Well, sounds like we have an easy way to do a bit of research on the reality of prison rape.

Anonymous said...

Federal oversight here we come!!!!!! Texas will never learn from its past mistakes. Our prisons are dangerous because the taxpayers want to send people there, but don't want to pay for their costly operation. Texas cuts too many corners and is a national embarrassment. Some Texas prisons are only 50% staffed and the officers are poorly trained or inexperienced because they don't stay for the low wages. TDCJ recruits kids fresh out of high school with no experience or life skills to manage 45 year old convicts. Gangs run our prisons because their are few experienced officers running them now.

rodsmith said...

what is really sad and ignored is this!

"The federal Prison Rape Elimination Act was signed into law by President George W. Bush in 2003, but the rules governing its implementation were not completed until June 2012 and standards governing audits of state facilities weren't finalized until August 2013."

it only took them a DECADE to decide RAPE is crime even in a fucking prison.

as for the asinine excuse it would remove women from men's prisons. SO WHAT. you don't let men work in women's dorms do you?

"Red" Merriweather Coast said...

A 17-year-old isn't an adult, though. 18 is the age of majority in Texas.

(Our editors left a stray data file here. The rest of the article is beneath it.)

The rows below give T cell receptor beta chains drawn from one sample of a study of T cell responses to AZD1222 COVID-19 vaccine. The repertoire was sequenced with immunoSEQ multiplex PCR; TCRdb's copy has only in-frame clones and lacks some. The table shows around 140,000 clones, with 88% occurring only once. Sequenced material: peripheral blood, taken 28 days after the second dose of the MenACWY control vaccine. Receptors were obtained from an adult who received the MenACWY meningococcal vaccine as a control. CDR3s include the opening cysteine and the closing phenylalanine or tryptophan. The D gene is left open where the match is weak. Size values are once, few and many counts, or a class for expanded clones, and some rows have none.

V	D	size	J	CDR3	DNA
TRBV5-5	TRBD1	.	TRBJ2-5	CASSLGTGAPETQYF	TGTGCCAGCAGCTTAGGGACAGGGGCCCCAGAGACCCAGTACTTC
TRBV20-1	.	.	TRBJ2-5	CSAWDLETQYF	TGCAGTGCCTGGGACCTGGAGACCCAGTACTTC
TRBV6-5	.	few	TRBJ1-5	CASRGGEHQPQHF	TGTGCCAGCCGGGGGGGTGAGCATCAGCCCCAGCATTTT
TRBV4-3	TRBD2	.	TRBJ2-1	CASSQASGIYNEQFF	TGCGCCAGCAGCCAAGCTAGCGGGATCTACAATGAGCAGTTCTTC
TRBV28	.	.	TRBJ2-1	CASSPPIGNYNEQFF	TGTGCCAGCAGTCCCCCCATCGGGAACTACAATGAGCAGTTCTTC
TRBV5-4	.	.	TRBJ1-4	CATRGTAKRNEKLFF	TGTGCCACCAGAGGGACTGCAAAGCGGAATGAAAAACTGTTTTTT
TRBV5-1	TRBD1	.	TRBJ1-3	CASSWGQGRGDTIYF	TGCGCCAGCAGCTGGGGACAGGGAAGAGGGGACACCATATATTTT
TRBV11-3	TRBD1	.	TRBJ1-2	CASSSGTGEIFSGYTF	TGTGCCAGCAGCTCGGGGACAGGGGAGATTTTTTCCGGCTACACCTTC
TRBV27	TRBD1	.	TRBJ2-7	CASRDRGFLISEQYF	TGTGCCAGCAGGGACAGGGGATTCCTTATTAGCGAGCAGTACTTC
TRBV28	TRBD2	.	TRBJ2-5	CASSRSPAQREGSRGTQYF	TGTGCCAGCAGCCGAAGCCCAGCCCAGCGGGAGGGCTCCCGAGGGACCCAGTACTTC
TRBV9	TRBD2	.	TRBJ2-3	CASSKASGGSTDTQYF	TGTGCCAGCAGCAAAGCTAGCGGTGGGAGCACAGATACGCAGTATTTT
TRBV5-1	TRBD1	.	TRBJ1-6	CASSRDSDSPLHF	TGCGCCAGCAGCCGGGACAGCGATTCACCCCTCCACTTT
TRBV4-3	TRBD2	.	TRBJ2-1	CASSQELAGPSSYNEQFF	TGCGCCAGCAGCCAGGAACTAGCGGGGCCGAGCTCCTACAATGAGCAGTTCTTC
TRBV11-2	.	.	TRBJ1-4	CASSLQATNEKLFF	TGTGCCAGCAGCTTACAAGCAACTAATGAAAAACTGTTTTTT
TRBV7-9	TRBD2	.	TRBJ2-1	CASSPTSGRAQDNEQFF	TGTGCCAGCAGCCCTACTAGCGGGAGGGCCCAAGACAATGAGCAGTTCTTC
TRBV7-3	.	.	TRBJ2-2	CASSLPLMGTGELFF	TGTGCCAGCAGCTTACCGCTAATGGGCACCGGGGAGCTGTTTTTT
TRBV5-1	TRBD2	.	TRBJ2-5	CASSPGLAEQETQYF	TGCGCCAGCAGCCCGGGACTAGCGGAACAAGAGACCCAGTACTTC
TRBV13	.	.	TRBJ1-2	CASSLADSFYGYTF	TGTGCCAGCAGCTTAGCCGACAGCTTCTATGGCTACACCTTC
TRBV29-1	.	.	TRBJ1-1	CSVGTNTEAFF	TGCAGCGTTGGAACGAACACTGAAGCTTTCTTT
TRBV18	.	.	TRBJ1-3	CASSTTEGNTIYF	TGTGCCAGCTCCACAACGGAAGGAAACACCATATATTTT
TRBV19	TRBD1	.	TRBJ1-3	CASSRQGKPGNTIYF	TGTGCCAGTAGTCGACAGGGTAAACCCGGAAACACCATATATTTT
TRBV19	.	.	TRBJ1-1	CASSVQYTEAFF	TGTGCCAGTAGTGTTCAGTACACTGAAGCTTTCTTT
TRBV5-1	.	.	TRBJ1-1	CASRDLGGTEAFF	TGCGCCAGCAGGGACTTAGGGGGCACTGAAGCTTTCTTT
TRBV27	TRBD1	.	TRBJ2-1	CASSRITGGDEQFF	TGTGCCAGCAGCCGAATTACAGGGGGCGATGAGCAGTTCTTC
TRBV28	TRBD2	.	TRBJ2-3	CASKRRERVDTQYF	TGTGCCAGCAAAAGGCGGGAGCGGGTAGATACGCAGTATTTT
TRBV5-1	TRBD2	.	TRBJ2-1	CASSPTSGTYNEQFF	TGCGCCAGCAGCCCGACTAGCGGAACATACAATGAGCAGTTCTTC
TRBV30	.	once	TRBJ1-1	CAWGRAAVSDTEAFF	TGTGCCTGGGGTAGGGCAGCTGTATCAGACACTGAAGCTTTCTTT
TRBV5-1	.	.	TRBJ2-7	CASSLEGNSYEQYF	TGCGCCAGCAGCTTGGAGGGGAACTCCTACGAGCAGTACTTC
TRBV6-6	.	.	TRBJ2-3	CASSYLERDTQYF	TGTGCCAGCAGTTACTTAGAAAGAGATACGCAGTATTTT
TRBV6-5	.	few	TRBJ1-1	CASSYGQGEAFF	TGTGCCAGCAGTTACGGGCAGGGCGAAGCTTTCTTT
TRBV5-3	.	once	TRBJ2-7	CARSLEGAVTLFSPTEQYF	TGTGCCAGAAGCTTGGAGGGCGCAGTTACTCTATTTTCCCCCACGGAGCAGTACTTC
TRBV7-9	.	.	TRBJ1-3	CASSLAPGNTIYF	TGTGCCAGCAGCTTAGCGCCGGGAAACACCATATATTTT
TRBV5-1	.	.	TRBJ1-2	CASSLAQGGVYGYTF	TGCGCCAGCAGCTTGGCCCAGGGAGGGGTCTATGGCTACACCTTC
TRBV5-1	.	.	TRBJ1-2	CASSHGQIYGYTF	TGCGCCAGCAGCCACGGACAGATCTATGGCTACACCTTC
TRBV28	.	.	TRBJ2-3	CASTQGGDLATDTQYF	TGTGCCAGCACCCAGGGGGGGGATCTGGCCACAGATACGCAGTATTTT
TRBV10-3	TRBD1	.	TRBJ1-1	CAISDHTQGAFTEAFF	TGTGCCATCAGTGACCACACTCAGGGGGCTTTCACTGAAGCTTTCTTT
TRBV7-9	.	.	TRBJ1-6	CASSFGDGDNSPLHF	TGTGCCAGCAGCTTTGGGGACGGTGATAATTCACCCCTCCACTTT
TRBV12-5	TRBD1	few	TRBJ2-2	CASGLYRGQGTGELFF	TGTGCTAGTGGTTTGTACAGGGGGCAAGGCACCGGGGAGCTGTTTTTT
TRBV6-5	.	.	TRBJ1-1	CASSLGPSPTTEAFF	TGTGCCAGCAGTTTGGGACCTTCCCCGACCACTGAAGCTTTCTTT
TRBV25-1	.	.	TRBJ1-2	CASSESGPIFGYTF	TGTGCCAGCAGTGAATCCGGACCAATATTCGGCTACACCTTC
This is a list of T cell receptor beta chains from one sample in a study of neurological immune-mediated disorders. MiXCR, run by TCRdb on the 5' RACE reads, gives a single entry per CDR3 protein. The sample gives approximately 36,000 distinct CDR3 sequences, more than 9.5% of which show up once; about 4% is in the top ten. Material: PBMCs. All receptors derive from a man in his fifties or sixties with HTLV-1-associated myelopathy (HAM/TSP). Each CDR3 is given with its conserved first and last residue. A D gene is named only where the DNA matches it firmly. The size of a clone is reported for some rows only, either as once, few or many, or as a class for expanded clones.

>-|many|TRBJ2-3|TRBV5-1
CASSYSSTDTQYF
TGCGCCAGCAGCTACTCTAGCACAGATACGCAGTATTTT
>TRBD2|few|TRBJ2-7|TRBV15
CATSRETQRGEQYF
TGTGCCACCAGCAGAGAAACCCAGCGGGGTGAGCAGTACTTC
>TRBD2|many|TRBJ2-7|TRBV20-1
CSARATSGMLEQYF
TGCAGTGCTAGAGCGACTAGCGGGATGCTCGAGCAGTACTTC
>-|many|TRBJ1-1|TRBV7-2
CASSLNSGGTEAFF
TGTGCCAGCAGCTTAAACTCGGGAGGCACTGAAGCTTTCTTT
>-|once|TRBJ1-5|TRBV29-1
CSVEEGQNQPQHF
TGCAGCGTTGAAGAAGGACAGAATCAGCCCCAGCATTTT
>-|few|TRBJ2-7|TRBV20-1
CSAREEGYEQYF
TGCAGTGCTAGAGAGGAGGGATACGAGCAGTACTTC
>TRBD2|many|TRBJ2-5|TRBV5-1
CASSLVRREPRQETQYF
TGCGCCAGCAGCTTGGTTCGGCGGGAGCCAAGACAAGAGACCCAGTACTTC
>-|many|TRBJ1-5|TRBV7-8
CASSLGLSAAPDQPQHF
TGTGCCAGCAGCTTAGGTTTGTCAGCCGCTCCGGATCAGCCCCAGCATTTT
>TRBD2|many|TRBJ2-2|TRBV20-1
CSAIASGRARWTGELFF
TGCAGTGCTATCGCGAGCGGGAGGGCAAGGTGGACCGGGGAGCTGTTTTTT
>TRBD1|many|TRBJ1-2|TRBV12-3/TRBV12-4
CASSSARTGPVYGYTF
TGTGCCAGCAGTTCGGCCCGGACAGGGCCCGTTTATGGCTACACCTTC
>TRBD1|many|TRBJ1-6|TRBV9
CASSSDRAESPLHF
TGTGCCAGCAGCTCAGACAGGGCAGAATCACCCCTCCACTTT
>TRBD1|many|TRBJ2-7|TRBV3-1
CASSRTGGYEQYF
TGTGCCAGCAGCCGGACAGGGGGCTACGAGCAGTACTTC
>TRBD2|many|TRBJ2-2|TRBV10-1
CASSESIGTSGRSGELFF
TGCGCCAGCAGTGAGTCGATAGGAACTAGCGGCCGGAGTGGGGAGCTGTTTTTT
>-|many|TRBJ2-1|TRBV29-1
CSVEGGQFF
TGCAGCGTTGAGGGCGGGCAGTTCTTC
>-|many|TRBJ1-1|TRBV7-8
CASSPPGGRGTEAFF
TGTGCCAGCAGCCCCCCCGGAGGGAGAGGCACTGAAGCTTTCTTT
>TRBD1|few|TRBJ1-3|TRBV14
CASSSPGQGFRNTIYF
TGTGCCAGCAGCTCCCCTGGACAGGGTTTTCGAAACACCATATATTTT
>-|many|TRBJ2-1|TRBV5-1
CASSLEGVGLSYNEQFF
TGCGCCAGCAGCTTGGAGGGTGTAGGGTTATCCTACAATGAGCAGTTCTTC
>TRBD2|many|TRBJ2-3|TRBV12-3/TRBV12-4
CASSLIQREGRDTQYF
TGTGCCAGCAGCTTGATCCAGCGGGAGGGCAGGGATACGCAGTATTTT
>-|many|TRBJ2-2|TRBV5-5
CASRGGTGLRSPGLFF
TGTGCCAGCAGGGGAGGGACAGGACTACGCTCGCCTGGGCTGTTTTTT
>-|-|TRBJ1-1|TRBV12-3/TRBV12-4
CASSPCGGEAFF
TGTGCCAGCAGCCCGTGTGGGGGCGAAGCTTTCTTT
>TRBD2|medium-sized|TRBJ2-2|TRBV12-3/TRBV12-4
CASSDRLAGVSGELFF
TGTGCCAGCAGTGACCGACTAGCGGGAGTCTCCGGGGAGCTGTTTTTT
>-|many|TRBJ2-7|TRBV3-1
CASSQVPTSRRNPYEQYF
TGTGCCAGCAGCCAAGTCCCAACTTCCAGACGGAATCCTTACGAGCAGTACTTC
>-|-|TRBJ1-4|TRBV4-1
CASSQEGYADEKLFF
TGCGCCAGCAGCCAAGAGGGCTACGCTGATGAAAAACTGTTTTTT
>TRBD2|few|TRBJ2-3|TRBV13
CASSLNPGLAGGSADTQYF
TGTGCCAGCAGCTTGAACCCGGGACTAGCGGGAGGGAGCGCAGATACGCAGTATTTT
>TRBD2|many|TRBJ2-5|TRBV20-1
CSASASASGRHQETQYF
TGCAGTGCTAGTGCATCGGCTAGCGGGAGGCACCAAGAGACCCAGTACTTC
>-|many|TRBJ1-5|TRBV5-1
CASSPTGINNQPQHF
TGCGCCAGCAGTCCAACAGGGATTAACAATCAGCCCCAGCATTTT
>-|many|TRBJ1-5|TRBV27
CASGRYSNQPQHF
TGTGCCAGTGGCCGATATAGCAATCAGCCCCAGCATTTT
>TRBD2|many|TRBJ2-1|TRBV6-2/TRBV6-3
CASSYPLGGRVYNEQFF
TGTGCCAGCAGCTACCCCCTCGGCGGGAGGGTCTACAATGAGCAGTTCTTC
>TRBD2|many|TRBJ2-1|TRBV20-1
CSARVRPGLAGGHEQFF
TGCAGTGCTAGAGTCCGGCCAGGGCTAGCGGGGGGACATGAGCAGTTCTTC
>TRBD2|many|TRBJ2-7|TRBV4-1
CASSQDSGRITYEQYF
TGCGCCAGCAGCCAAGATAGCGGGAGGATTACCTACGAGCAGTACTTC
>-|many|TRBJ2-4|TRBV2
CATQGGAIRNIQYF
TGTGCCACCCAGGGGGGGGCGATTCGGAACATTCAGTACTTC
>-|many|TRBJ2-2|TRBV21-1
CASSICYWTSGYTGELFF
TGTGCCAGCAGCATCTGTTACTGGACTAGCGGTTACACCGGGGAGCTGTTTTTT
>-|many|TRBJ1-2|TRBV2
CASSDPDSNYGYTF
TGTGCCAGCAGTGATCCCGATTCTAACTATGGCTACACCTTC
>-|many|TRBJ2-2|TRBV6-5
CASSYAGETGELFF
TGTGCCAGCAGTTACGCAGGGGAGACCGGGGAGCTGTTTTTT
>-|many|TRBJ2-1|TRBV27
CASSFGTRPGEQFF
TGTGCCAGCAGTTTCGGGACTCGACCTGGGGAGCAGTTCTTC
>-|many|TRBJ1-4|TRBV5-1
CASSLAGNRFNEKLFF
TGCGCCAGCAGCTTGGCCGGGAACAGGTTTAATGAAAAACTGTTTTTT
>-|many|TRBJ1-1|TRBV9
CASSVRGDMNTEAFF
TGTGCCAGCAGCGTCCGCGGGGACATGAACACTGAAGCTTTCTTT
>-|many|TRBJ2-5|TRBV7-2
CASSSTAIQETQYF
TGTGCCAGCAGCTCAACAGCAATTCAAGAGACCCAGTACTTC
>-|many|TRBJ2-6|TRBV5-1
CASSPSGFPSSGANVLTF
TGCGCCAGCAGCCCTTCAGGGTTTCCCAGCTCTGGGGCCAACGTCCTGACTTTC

Seems pretty shitty to treat kids like adults when it comes to criminal culpability but to deny them all other rights that adulthood confers.

That's kind of beside the point. There's good reason to think that young prisoners are particularly vulnerable to sexual assault in prison and that keeping them away from older prisoners could prevent abuse. It may not work in practice, but it's worth trying.

Anonymous said...

To anon 4:34,

You are correct, TDCJ should follow PREA, but the Texas prison system due to their low wages now has a majority of their officers who are women. They can't comply with PREA because they can't recruit enough men to work inside the men's prisons.

The agency can not comply with the minor background check requirements either, because they hire just about anything now.

The Federal Judge who heads the PREA Commission warned states that PREA litigation might for some states exceed judgements in the BILLIONS.